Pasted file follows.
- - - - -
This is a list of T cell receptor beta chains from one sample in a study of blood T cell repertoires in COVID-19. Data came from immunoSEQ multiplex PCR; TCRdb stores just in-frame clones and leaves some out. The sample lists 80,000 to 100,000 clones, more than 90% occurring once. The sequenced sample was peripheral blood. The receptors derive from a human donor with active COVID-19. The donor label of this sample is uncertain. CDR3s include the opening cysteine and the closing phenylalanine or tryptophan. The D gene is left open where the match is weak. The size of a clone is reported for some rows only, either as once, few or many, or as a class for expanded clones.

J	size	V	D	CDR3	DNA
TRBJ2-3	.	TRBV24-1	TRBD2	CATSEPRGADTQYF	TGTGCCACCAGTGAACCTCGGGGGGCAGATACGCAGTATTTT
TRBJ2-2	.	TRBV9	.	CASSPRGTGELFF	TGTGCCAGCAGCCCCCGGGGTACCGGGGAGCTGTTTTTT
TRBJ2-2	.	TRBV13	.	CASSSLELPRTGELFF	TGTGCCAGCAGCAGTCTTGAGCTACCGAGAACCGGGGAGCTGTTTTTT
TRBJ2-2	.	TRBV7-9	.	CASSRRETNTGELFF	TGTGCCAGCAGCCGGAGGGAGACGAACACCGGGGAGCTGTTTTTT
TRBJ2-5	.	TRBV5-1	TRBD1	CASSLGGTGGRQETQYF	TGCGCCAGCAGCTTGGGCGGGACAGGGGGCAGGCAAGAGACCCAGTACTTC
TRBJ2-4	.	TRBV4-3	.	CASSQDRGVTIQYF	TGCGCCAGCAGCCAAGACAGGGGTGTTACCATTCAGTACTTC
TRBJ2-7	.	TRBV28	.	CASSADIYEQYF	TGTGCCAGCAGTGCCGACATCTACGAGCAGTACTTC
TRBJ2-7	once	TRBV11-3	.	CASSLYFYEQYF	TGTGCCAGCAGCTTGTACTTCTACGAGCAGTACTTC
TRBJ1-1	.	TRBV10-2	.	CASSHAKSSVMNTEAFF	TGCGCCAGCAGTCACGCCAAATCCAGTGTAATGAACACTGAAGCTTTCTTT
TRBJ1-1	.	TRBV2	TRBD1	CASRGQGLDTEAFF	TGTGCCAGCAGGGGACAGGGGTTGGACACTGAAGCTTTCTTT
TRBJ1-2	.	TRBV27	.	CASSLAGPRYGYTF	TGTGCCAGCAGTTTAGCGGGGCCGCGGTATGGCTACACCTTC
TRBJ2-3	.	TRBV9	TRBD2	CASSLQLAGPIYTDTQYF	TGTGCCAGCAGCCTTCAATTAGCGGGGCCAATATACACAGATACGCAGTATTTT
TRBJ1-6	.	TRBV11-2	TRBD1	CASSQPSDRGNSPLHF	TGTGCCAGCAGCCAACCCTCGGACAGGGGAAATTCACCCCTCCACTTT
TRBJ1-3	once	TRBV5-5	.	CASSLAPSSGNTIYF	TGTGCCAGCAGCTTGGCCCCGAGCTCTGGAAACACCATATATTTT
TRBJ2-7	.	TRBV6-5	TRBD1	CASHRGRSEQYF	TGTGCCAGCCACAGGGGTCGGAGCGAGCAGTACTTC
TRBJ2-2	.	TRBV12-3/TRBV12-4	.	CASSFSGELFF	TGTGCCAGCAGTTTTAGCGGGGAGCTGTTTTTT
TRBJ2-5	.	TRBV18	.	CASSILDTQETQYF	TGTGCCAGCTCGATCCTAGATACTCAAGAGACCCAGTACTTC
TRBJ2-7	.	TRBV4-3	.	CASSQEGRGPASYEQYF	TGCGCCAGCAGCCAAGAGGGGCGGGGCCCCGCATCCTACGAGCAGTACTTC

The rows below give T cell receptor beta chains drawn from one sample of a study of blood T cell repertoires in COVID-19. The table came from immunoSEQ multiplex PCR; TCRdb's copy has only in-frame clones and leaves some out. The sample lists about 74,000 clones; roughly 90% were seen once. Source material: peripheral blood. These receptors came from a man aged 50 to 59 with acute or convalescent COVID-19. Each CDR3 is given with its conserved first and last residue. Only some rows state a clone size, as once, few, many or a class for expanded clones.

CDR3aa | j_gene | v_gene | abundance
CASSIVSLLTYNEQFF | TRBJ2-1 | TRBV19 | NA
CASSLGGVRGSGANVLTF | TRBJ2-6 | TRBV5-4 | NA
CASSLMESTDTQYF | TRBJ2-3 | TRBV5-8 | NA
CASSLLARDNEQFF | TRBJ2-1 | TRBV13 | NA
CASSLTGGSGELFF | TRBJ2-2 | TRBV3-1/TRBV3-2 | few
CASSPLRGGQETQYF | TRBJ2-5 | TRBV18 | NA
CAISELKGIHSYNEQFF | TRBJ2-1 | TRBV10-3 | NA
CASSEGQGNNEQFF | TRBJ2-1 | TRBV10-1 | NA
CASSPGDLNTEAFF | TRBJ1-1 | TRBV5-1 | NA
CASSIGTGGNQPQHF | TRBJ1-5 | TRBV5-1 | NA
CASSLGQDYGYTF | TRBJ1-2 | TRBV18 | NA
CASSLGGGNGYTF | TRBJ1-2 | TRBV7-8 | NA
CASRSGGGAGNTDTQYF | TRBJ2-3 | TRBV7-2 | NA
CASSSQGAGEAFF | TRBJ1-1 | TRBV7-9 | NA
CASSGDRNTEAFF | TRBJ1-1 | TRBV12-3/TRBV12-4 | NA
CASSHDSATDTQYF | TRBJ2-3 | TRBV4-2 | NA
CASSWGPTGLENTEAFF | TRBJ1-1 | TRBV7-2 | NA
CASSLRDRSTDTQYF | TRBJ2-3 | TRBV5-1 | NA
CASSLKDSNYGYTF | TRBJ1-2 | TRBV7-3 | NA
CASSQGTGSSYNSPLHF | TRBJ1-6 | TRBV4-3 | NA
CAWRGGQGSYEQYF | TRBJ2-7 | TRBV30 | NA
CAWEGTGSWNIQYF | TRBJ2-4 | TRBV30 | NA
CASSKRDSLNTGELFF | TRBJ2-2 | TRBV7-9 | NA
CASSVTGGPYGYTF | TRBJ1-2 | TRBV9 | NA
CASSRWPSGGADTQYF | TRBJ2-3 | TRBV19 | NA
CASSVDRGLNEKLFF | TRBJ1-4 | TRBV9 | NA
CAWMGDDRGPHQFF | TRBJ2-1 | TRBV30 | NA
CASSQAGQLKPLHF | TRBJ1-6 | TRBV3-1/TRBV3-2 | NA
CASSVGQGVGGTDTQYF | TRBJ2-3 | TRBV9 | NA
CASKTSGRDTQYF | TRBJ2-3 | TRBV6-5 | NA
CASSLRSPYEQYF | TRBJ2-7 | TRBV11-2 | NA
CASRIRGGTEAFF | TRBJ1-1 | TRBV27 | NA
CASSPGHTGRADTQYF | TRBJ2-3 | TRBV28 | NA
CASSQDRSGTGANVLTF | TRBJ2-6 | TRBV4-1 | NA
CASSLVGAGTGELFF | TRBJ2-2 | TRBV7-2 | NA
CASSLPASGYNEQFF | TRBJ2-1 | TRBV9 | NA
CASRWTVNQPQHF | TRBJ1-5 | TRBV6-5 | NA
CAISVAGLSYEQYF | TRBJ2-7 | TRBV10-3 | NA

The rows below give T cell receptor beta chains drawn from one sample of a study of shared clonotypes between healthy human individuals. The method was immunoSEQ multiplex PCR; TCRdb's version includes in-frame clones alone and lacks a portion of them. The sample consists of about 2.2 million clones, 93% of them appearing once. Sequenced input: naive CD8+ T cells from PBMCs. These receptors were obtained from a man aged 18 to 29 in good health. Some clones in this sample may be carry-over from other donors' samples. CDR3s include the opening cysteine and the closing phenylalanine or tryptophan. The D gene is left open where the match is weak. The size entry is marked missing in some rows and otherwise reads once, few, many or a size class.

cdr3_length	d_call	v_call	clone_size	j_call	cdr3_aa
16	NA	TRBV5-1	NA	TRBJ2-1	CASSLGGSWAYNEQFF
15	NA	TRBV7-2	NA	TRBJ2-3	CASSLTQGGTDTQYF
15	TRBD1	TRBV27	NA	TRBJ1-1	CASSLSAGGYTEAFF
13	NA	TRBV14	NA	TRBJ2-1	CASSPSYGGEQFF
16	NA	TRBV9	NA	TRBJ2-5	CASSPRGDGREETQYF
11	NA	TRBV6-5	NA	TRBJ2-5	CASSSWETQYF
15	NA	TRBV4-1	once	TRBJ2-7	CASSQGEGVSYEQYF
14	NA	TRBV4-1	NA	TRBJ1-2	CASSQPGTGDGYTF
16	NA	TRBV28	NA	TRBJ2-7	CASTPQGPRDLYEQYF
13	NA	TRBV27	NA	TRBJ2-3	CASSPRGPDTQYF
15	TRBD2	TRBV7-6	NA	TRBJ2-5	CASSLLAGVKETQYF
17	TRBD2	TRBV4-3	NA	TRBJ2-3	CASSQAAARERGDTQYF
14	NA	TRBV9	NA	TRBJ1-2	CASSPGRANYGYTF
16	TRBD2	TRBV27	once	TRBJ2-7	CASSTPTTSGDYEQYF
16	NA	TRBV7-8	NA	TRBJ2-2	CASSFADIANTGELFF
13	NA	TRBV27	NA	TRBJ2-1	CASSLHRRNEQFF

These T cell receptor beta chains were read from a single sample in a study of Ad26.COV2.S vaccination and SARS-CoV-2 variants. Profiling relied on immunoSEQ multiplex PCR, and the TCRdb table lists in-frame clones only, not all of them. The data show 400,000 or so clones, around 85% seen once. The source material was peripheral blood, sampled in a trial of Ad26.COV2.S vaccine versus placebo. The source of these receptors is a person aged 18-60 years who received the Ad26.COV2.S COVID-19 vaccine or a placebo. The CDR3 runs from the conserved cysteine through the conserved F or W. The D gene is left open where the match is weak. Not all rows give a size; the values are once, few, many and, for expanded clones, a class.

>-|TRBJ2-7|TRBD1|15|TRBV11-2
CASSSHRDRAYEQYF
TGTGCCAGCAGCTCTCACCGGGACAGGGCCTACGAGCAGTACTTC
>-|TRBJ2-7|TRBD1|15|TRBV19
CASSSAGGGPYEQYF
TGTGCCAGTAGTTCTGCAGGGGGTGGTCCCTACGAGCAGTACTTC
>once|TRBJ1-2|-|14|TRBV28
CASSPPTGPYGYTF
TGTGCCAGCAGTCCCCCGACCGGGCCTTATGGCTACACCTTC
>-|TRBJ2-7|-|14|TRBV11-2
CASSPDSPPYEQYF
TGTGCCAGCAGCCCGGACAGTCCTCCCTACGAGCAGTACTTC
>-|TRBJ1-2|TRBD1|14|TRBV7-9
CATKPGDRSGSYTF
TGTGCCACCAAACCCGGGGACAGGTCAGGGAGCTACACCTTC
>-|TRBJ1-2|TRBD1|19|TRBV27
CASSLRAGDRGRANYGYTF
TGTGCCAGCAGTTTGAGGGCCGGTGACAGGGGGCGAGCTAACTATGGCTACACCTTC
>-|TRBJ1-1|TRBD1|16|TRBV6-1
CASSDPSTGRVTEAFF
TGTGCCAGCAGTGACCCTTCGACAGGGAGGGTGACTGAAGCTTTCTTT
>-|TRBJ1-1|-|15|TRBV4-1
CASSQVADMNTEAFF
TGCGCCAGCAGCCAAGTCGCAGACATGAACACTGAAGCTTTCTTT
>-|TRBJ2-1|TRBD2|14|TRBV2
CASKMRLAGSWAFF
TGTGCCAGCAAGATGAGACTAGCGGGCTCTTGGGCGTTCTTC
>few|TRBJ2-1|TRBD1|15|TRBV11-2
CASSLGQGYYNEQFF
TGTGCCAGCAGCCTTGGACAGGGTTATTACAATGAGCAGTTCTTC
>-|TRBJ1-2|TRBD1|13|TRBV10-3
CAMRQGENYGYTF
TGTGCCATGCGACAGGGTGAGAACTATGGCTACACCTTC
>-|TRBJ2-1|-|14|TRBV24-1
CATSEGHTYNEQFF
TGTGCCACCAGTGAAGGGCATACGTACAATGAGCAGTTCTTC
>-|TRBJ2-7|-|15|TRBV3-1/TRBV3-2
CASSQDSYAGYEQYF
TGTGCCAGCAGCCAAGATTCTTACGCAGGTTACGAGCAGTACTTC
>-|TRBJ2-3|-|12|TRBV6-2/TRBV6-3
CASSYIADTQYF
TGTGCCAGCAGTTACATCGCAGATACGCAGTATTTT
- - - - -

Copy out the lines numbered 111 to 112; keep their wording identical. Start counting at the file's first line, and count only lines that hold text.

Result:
CAMRQGENYGYTF
TGTGCCATGCGACAGGGTGAGAACTATGGCTACACCTTC